Clovis News

People north of Clovis want steady water source

For more than five years, residents in a county area north of Clovis have been trying to get a steady source of water.

The group is edging closer to getting water piped from Fresno or Clovis, but the costs could be higher than originally expected.

Fresno County officials will discuss plans for the piping project at a meeting at 6 p.m. Thursday in the Buchanan High School multipurpose room.

Some residents already have run out of water, and others are worried they are running out, which means spending thousands of dollars to drill new or deeper wells.

The area includes 432 properties encompassing Appaloosa Acres, Horseshoe Bend and other individual parcels.

Residents raised $50,000 to have an engineering study prepared to examine whether the piping project was possible. Property owners later voted for $2,900 assessments per parcel to pay for a report evaluating where the water would come from, engineering work and a cost analysis.

Residents say they are concerned that overall project costs will be higher than an original estimate of $23,000 per property paid over 20 years.

But Frank Fowler, the county's deputy public works director, said the projects costs could be curtailed if the county can hire "hungry contractors" and obtain low interest rates available through federal economic stimulus money.

"We are seeing some awfully good bids," he said, referring to bids for other county projects.

The costs to be discussed at Thursday night's meeting would likely present the worst-case scenario, Fowler said.

When the bids are revealed later this year, residents will learn what the project would cost them and then vote on whether to proceed with it. A majority vote of property owners will determine the outcome, Fowler said.

Ron Craven opposes the plan because he thinks neighborhood residents shouldn't be the only ones paying to fix the problem.

"Overall, a pipeline out there would be a good idea, but I feel the county, city of Fresno and city of Clovis should pay part of the expense, because they are the ones that created our problem" by allowing developments and other wells in the area, he said.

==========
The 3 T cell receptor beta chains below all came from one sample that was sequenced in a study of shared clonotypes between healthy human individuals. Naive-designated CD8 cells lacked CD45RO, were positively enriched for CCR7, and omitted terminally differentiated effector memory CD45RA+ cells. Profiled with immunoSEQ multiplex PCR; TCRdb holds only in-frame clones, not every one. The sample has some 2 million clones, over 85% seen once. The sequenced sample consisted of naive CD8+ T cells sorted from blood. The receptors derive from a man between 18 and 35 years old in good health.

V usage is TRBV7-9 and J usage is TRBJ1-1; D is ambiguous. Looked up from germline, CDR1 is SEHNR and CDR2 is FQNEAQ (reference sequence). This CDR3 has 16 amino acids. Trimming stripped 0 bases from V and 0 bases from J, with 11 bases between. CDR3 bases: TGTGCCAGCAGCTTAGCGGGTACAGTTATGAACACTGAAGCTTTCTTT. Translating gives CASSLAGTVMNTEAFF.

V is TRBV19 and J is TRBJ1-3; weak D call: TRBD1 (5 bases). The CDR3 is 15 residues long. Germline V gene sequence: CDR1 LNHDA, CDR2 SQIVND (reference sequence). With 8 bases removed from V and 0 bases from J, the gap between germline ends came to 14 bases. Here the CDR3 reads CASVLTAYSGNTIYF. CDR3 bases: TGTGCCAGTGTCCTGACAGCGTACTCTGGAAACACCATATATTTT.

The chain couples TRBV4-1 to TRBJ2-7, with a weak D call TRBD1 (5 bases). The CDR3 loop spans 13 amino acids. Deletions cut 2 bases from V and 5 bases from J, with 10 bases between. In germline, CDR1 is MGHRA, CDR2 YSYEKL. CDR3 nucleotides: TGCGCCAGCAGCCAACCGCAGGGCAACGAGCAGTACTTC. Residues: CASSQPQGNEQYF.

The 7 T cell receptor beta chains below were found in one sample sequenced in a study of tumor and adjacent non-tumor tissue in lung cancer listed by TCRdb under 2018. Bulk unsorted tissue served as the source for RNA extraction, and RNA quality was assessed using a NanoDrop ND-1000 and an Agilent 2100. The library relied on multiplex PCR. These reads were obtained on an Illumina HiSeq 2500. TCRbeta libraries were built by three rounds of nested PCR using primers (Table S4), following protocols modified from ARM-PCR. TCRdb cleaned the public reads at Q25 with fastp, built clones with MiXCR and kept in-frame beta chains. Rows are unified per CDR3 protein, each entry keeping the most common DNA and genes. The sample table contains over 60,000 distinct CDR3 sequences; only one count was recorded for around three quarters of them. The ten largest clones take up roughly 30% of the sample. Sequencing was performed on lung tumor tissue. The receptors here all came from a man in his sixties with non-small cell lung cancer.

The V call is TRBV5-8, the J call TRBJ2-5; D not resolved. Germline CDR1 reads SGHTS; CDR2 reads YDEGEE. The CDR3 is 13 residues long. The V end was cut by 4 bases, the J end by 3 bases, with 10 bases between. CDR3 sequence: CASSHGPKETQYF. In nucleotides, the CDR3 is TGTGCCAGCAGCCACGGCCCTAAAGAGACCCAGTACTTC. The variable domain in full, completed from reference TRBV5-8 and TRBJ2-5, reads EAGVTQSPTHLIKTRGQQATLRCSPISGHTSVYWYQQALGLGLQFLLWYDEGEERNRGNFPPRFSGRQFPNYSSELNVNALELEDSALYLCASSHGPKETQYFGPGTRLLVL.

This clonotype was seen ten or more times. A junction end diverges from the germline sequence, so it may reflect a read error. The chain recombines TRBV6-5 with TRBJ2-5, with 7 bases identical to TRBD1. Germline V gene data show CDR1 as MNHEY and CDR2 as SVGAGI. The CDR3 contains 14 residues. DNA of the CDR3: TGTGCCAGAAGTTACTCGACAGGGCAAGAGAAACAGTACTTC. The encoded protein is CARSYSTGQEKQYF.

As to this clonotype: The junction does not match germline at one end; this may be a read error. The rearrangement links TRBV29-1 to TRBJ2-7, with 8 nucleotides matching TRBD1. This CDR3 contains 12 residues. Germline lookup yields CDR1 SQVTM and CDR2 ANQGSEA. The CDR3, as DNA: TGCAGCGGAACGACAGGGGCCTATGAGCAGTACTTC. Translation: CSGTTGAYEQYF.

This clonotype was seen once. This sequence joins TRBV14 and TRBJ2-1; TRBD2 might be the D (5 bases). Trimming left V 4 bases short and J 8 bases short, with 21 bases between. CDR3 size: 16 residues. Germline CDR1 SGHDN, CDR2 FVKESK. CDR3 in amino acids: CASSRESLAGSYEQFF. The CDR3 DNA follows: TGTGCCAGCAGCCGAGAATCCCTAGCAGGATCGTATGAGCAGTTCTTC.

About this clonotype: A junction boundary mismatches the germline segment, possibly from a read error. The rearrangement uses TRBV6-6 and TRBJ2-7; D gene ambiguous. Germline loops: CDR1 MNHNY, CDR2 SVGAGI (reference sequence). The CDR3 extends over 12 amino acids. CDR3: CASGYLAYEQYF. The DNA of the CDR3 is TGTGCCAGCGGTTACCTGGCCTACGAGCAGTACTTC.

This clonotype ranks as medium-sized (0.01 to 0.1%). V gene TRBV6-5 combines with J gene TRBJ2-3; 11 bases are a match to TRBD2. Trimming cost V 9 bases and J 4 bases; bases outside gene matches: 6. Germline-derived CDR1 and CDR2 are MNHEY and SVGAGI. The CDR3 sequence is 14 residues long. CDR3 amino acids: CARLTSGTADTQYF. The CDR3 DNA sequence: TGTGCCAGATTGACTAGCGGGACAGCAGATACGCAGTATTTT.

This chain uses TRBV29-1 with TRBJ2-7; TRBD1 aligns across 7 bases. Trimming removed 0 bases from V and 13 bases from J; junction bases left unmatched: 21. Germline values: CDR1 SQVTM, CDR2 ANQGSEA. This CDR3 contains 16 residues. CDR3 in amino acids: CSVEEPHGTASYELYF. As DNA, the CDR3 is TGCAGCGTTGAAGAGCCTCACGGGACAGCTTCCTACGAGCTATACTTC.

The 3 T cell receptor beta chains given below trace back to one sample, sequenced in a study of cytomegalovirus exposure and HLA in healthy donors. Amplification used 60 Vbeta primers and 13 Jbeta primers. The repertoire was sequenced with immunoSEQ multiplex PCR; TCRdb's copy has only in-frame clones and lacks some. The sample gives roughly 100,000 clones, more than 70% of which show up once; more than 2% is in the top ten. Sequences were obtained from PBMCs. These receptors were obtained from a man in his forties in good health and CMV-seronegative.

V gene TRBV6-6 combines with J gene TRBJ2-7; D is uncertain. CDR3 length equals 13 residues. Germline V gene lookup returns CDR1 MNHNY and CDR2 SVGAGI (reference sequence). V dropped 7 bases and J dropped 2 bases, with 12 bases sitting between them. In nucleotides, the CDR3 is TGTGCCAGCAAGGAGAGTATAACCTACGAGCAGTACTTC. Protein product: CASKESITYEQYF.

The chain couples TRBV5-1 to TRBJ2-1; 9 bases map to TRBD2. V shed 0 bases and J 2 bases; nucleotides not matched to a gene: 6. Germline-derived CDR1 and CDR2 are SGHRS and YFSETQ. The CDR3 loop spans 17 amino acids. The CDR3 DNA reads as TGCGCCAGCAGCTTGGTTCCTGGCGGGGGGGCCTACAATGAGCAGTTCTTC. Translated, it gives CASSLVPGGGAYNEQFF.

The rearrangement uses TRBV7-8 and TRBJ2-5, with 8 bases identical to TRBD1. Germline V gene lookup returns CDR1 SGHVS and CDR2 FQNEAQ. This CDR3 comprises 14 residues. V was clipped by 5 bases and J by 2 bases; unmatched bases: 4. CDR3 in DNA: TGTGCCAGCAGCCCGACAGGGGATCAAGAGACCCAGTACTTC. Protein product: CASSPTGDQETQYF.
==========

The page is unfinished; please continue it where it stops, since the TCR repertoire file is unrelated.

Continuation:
He also thinks the project's costs will come in higher than expected because interest and inflation will drive up the cost of a water bond.

"We know a lot of people who did vote yes that will not be voting yes the next time," Craven said. "We really feel we have been misled."

But supporter Pete Hammar says the project will give property owners "water for life."

"Even if water was [now] gushing out of my land, it's an outstanding investment," said Hammar, whose well has slowed to a trickle. It's not easy, he said, to find a reliable source of ground water.

Hammar said one neighbor drilled three 500-foot dry holes, but another neighbor drilled a well that produces 10 gallons per minute.

"It's not as if the failure is total and widespread," Hammar said. "If it was, we would have no issue here."

The plan is for residents to use water from either the Fresno or Clovis water treatment plants. Residents also would be required to pay Fresno Irrigation District for the water, connections to the system, and operation and maintenance of the system. The project would provide residents with drinking water, and they would be asked to continue to use wells for landscaping and other outdoor water use, Fowler said.

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